An Ode to Desire and Dogged Determination
I often tell people I’m hopeful about the future of American letters. And every time I do, I feel a little embarrassed that I would make such a grand proclamation. American letters? Who even talks like that, and since when did I become an optimist? That’s before even getting into the complexities of who has traditionally been considered a part of any canon or what it means to be both an American citizen and a citizen of the Cherokee Nation. For a long time, if you paid any attention to mainstream media in this country, in publishing and beyond, you would have had little to no idea of the diversity of experience, voice, and style of Native writers. In fact, most folks couldn’t even name more than one or two Native writers. That’s changing.
Over the past year, Cherokee citizen Oscar Hokeah’s Calling for a Blanket Dance won the prestigious PEN America/Hemingway Award for Debut Novel. Penobscot writer Morgan Talty’s Night of the Living Rez won the PEN/Robert W. Bingham Prize, National Book Critics Circle John Leonard Prize, American Academy of Arts and Letters Sue Kaufman Prize, and the New England Book Award. Chelsea T. Hicks, an enrolled member of the Osage Nation, published her debut collection A Calm and Normal Heart to great critical acclaim. She and Talty were both recently named National Book Foundation 5 Under 35 honorees.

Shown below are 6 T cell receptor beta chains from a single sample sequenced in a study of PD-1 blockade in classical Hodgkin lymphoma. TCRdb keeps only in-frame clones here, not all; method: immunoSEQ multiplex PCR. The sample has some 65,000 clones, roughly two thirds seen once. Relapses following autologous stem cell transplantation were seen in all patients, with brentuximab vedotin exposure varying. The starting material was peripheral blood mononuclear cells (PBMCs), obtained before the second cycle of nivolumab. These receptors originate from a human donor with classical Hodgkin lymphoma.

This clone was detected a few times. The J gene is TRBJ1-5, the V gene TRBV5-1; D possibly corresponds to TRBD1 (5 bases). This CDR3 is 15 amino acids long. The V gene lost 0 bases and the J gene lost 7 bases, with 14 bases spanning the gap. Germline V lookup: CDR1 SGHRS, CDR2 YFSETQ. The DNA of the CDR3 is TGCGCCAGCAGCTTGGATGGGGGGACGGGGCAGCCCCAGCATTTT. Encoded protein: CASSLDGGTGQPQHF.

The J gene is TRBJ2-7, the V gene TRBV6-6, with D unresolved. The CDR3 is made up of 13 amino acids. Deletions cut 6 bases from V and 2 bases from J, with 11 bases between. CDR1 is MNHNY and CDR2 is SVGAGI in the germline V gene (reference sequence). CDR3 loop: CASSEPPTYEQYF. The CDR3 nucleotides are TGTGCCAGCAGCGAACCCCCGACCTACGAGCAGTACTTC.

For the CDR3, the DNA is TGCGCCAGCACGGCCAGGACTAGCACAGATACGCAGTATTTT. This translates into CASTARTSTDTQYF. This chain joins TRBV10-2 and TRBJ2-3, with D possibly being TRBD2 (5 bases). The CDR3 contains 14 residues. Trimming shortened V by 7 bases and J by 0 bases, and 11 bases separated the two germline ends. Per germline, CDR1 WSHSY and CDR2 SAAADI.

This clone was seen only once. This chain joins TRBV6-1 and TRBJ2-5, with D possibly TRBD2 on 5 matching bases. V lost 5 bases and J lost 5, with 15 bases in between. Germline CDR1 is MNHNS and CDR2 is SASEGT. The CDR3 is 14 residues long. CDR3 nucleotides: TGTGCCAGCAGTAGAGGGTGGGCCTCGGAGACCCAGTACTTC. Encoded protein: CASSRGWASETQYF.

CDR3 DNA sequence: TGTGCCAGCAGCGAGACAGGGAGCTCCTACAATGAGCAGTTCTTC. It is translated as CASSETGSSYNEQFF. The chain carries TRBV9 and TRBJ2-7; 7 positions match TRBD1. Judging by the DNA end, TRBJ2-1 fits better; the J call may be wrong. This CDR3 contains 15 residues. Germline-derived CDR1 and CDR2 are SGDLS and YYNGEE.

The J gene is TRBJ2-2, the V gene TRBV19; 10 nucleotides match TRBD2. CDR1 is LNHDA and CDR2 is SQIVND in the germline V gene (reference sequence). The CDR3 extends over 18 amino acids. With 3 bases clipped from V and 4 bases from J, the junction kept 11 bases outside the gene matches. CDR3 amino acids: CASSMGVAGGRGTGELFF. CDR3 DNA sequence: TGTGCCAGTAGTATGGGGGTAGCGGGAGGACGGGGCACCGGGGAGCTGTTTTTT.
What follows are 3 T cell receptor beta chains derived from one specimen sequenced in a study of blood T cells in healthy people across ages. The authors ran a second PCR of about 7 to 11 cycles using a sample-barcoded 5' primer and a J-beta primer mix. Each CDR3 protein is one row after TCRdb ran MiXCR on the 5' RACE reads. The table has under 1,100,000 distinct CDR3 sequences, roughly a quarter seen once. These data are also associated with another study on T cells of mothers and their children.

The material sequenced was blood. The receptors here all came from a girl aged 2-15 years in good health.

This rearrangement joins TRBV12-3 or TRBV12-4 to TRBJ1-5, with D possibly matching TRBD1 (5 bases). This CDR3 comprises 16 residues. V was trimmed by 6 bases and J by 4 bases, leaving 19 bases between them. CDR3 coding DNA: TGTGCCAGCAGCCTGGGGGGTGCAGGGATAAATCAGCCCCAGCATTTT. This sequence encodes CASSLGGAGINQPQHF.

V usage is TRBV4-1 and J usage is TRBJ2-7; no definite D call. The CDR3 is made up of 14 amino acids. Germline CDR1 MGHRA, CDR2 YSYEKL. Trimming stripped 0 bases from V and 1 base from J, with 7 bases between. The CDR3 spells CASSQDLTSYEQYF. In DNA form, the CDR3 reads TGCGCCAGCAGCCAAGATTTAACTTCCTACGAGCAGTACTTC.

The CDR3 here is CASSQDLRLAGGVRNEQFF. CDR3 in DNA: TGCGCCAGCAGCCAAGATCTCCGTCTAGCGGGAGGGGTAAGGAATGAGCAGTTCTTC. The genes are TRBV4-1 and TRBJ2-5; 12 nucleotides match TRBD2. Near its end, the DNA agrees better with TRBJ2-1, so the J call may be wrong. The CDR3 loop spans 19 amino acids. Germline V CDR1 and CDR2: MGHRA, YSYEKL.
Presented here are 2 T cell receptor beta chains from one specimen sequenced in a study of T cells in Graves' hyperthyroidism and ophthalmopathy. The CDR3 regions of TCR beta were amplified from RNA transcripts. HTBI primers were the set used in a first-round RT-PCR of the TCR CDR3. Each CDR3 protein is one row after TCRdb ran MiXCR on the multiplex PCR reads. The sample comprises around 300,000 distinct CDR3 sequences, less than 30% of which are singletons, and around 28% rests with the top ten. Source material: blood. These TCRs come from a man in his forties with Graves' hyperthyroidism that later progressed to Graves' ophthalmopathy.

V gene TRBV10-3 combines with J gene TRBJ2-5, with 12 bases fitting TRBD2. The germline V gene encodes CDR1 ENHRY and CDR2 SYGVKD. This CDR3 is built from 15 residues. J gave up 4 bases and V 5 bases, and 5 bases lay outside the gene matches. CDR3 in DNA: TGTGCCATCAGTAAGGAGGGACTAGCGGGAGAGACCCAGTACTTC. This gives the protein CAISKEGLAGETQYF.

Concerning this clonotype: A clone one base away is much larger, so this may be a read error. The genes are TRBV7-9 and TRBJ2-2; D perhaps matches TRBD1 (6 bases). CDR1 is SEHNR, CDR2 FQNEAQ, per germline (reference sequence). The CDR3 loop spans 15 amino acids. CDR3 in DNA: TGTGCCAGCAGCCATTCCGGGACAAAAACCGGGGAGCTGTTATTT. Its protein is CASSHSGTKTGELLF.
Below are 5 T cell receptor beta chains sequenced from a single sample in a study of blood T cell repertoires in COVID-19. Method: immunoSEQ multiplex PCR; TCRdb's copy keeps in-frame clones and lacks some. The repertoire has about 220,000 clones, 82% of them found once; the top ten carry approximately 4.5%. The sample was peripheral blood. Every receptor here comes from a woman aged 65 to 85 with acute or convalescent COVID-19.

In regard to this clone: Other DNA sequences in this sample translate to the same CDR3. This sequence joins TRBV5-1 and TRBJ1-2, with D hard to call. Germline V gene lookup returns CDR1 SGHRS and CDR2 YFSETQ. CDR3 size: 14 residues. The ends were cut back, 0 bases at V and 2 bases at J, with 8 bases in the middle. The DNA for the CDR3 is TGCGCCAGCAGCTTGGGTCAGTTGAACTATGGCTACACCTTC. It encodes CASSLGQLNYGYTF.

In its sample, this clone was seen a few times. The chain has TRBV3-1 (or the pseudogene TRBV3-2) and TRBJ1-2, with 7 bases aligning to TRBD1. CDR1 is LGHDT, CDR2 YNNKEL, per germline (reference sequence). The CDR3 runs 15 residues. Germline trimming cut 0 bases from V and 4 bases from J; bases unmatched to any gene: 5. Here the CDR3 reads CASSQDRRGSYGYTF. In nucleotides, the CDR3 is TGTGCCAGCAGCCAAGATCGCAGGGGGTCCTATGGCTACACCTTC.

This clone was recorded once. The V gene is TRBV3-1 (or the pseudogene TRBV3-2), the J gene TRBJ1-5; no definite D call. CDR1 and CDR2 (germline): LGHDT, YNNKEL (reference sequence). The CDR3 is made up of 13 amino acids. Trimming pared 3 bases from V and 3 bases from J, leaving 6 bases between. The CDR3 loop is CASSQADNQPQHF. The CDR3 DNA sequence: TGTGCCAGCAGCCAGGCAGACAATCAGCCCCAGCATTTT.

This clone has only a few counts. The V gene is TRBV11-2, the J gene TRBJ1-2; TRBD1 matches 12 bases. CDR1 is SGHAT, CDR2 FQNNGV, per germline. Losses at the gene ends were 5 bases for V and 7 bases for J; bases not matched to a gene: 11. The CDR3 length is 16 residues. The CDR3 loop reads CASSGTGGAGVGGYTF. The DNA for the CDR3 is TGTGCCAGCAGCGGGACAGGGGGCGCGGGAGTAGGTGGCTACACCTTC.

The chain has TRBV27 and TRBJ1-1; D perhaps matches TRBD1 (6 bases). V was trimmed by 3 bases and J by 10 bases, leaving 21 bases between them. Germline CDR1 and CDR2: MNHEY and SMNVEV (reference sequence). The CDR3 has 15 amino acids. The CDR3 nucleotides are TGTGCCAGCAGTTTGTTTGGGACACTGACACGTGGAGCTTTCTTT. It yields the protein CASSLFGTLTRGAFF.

And these are just a few people off the top of my head who debuted literary fiction this year! Each of them, I might add, either attended or teach at a tribal college or university. We know that we are following in the footsteps of Native writers who have long deserved wider recognition. To borrow a phrase from Billy Joel, we didn’t start the fire. But publishing, and the world beyond, is finally starting to see that we are not a monolith, and the world of letters is flat out better when we share that space. Despite our collective pride at the success of our Native teachers, colleagues, and friends, this isn’t about accolades or book deals. Sure, all of that is important broadly and can also enable an artist to support their family and community while they make more art. But what I want to talk about is where it all starts: a writer with a pen and a desire to communicate a thing and a belief that the pursuit matters. A dogged determination to make that initial mark on the page and to hone it, through craft, through trial and error, through reading and listening, through starting over again and again. When we tell our stories, we are taking part in something much bigger than ourselves. We are joining a community of storytellers that goes back to our very beginnings. What a brave, beautiful thing! What an honor and a privilege it is to share space with all of you all embarking on this journey.